American Heritage® Dictionary of the English Language, Fourth Edition
- n. An animated Spanish or Spanish-American dance in triple time.
- n. A piece of music for this dance.
- n. Informal Nonsense; tomfoolery.
Century Dictionary and Cyclopedia
- n. A lively dance, very popular in Spain and Spanish America. It is danced by two persons, male and female. Both dancers use castanets, though sometimes the male dancer substitutes for them a tambourine.
- n. Music for such a dance or in its rhythm, which is triple and often based on the formula here shown: akin to the bolero, chica, seguidilla, etc.
- n. By extension, a ball or dance of any sort, especially in the formerly Spanish parts of the United States; hence, humorously, any noisy entertainment, with or without dancing; a jollification.
- n. A form of flamenco music and dance that has many regional variations (e.g. fandango de Huelva), some of which have their own names (e.g. malagueña, granadina)
- n. An unknown entity or contraption
- n. A shade of red-violet
- v. To dance the fandango
- v. figuratively To dance, particularly with a lot of energy
GNU Webster's 1913
- n. A lively dance, in 3-8 or 6-8 time, much practiced in Spain and Spanish America. Also, the tune to which it is danced.
- n. colloq. A ball or general dance, as in Mexico.
- n. a provocative Spanish courtship dance in triple time; performed by a man and a woman playing castanets
- From Spanish fandango. (Wiktionary)
- Spanish, possibly alteration of *fadango, from fado, from Portuguese, sad song; see fado. (American Heritage® Dictionary of the English Language, Fourth Edition)
“The term fandango, though originally signifying a peculiar kind of dance, seems to be used here for an evening's dancing entertainment, in which many different _pas_ are introduced.”
“Telegraph readers have been inundating the Letters page with examples of the curious fortunes of the word fandango in popular song.”
“The Rolling Stones whose lyrics feature the word fandango Photo: AP”
“They have also two favourite dances, called a fandango, and a bolero, both extremely lively and graceful.”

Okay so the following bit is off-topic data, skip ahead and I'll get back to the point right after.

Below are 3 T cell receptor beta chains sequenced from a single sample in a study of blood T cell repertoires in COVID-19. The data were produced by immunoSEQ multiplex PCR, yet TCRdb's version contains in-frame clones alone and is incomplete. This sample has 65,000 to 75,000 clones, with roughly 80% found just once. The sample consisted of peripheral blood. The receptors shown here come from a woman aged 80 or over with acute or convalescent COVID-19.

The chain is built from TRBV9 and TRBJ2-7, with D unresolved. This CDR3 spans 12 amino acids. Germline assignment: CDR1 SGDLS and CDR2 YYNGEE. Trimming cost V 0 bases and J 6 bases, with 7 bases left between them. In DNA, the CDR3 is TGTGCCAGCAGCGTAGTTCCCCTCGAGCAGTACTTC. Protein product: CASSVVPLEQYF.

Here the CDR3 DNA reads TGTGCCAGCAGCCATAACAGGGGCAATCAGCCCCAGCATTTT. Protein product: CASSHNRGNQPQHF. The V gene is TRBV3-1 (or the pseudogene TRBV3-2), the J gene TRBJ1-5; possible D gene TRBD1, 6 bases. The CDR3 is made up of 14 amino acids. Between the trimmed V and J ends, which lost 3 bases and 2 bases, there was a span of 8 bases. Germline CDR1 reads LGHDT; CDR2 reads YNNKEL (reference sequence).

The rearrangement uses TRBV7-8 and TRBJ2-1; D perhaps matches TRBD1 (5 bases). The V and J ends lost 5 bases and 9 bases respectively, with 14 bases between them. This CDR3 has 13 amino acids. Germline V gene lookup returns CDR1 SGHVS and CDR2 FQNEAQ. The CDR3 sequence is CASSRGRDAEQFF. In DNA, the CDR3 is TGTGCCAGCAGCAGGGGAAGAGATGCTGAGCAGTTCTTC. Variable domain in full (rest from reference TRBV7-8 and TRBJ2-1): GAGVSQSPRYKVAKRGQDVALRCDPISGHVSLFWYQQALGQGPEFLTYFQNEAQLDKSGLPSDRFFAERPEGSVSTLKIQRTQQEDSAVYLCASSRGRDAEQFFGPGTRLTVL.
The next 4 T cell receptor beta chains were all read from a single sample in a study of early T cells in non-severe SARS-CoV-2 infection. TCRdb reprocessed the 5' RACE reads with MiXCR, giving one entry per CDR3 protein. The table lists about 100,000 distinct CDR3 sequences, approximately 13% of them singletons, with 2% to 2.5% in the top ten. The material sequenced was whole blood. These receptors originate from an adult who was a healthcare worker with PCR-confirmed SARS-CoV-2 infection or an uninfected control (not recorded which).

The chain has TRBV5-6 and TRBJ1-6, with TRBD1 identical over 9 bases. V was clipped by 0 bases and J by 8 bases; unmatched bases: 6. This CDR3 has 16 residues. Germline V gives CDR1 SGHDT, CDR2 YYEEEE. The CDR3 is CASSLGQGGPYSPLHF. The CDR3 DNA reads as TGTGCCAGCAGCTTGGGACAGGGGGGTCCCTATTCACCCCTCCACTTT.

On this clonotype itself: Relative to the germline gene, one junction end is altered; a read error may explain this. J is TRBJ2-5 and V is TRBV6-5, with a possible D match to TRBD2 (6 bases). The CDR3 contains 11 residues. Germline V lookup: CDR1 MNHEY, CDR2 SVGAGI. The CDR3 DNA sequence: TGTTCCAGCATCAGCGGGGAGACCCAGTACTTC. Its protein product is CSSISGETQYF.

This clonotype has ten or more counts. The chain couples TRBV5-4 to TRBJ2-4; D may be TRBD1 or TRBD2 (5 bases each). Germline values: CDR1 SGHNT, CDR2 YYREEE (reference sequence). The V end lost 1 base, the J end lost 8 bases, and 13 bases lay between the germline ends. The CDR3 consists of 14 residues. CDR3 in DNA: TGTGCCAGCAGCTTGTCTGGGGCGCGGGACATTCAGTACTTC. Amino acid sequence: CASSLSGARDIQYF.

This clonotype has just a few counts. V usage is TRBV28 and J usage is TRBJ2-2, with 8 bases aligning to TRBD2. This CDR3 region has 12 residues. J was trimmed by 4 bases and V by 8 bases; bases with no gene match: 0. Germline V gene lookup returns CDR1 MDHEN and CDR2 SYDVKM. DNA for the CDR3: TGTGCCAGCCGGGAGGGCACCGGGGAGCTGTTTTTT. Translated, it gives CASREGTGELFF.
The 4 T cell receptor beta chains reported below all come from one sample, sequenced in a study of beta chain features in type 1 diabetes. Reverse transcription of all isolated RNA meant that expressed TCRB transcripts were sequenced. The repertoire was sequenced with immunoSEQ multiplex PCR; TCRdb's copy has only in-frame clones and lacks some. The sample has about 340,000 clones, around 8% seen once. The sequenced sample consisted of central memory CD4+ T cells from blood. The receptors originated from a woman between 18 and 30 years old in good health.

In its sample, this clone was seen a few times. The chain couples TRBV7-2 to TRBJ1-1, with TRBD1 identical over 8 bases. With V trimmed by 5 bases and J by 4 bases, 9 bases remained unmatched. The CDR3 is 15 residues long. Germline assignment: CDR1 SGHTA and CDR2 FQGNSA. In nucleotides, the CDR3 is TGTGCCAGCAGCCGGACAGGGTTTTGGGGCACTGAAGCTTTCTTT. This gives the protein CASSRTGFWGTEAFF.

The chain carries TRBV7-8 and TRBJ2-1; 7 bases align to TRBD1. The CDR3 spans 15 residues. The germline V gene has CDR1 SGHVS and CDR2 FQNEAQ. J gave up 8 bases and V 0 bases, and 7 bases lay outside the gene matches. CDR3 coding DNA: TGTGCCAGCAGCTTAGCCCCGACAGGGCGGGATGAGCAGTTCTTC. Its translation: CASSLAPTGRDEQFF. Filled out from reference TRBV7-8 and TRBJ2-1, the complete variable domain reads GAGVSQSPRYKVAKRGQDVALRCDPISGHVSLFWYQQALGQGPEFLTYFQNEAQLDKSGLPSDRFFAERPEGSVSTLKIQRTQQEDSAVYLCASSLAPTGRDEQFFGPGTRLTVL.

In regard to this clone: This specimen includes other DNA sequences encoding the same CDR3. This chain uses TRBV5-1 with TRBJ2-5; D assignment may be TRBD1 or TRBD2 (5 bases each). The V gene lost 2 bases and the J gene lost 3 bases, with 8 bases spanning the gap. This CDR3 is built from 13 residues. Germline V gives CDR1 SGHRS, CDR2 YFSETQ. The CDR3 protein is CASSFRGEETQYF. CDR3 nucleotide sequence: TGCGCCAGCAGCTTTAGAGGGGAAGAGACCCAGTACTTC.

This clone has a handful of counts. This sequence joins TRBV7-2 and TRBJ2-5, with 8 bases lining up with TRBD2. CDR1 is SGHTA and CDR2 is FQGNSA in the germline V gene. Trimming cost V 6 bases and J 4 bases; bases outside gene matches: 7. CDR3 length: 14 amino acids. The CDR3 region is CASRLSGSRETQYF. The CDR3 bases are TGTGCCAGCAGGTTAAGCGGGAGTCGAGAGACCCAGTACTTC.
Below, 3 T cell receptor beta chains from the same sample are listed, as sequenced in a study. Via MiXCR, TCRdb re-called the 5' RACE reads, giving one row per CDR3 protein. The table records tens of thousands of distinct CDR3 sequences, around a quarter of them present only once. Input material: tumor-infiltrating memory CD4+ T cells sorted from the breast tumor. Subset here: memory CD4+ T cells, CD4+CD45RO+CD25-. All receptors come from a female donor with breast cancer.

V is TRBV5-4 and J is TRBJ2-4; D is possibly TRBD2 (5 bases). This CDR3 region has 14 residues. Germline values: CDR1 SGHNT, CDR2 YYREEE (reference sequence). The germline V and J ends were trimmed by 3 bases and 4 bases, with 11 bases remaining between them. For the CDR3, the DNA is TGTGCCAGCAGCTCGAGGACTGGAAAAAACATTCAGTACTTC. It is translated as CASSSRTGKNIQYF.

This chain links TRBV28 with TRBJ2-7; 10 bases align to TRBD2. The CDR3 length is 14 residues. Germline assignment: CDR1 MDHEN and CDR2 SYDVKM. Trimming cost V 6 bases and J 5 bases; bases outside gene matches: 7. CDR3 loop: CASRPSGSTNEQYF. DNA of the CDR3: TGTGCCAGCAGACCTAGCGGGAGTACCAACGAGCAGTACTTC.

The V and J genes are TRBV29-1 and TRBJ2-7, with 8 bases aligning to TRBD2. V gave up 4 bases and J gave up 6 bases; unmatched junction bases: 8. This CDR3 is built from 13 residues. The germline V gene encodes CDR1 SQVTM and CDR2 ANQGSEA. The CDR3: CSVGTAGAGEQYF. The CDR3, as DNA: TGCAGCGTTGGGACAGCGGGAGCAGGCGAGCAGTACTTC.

“The New Mexicans, both men and women, had a great fondness for jewelry, dress, and amusements; of the latter, the fandango was the principal, which was held in the most fashionable place of resort, where every belle and beauty in the town presented herself, attired in the most costly manner, and displaying her jewelled ornaments to the best advantage.”
“There is one thing that I think I shall regret leaving myself, and that is, the fandango and the two or three pretty senoritas one has been in the habit of meeting at it almost every night.”
“He might indeed go to their wretched "fandango" in the end -- they had all been urging him, Stephen, Medora, everybody -- but never as a cheap imitation of a swell so long as his own good, neat, well-made, every-day wardrobe existed as it was.”
“Early next morning, I left them playing their "fandango" play.”
“He's the kind of a guy who would put a lampshade on his head and dance the fandango if he thought it would make one person smile, and it takes a similar kind of Texas chutzpah to get up on the stage at the Carlyle, in front of debutantes and dowagers sporting enough jewelry to exceed the gross national product of Madagascar, and sing "Rudolf the Red-Nosed Reindeer.”
“This kist makes me crazy especially since fandango has it advertised that they are selling the tickets.”
These user-created lists contain the word ‘fandango’.
A list generated by Phrontistery
which I wanted to have along with my own lists on Wordnik
A list of words that are odd or words that I have looked up.
Loved for their ingenuity, an exact description, or simply for the pure joy of it.
The Moves. Do~do~ditty!
The new favourite words of people on Twitter.
A script searches Twitter for "X is my new favourite word" and adds it to this list.
gonk, nerking, guap, gimp, fabulous, dabble, fabilicious, tragic, zooted, hey, cheekini, nugget and 457 more...
Words that are fun to say....
This is a list of my favourite words (phrases) in english, as a second language. I love them mostly because of how they sound and their meaning.
Looking for tweets for fandango.